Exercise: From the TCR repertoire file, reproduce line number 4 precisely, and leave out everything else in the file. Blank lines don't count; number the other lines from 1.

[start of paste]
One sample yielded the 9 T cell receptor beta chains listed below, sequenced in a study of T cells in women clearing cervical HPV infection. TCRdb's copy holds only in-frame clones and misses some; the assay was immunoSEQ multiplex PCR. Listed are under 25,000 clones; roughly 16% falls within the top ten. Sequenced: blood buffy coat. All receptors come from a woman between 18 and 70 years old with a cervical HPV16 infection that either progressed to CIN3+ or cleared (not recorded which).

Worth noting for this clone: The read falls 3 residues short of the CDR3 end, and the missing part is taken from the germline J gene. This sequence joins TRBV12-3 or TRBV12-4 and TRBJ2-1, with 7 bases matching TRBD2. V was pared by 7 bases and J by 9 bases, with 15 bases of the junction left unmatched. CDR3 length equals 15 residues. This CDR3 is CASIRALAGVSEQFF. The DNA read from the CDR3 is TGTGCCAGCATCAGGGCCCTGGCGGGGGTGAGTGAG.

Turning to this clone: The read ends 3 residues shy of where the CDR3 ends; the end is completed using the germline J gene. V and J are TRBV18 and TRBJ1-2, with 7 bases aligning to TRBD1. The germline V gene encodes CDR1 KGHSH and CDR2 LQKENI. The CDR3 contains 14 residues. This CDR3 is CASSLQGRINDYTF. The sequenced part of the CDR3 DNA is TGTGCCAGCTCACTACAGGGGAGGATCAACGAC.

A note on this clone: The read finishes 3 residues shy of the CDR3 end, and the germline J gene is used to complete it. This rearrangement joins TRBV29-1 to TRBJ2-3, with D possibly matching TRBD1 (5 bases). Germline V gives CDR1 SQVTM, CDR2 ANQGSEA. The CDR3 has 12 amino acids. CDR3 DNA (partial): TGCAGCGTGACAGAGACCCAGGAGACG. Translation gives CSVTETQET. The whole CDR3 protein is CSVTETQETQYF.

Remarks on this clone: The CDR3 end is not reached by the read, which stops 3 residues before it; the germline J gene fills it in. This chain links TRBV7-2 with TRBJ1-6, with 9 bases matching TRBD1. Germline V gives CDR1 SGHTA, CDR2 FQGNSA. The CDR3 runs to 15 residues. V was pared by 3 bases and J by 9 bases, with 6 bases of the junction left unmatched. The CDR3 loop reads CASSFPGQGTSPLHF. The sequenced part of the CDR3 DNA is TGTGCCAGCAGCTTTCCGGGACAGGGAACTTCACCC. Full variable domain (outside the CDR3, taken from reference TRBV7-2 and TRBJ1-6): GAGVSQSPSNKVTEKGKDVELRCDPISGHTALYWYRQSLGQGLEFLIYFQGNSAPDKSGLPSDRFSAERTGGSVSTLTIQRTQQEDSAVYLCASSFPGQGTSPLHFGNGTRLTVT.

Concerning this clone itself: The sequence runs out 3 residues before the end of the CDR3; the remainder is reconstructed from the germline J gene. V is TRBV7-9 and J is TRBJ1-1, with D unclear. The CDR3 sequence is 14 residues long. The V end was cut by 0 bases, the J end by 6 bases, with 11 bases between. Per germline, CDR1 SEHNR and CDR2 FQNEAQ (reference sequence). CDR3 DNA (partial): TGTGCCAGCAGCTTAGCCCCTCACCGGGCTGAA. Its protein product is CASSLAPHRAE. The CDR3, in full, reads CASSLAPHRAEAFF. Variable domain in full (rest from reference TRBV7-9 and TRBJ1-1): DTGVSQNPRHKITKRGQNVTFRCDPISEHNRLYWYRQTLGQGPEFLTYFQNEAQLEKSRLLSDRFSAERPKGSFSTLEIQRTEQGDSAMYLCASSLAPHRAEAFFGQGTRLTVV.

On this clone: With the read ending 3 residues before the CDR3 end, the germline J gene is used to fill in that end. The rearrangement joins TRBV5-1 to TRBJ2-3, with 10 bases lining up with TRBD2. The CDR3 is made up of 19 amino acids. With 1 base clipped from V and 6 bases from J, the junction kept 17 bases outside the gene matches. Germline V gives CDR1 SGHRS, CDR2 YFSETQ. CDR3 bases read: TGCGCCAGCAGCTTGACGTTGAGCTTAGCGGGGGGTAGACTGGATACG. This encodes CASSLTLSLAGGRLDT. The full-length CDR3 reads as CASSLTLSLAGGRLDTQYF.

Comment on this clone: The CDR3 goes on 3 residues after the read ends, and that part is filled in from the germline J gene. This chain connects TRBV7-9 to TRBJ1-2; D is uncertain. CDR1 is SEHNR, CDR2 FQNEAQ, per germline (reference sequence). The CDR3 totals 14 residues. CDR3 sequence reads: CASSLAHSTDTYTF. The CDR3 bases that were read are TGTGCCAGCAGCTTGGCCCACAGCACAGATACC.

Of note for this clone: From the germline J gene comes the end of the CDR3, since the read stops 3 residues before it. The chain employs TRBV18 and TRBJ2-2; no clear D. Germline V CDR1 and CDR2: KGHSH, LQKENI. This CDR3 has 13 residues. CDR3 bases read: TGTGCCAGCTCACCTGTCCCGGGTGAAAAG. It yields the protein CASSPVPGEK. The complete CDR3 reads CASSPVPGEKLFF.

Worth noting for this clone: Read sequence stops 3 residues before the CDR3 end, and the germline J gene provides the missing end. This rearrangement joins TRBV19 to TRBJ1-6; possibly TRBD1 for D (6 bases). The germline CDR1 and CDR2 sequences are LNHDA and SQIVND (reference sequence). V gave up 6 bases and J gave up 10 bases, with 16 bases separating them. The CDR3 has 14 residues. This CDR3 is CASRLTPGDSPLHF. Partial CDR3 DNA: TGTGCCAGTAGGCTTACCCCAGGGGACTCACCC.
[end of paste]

A note on this clone: The read finishes 3 residues shy of the CDR3 end, and the germline J gene is used to complete it. This rearrangement joins TRBV29-1 to TRBJ2-3, with D possibly matching TRBD1 (5 bases). Germline V gives CDR1 SQVTM, CDR2 ANQGSEA. The CDR3 has 12 amino acids. CDR3 DNA (partial): TGCAGCGTGACAGAGACCCAGGAGACG. Translation gives CSVTETQET. The whole CDR3 protein is CSVTETQETQYF.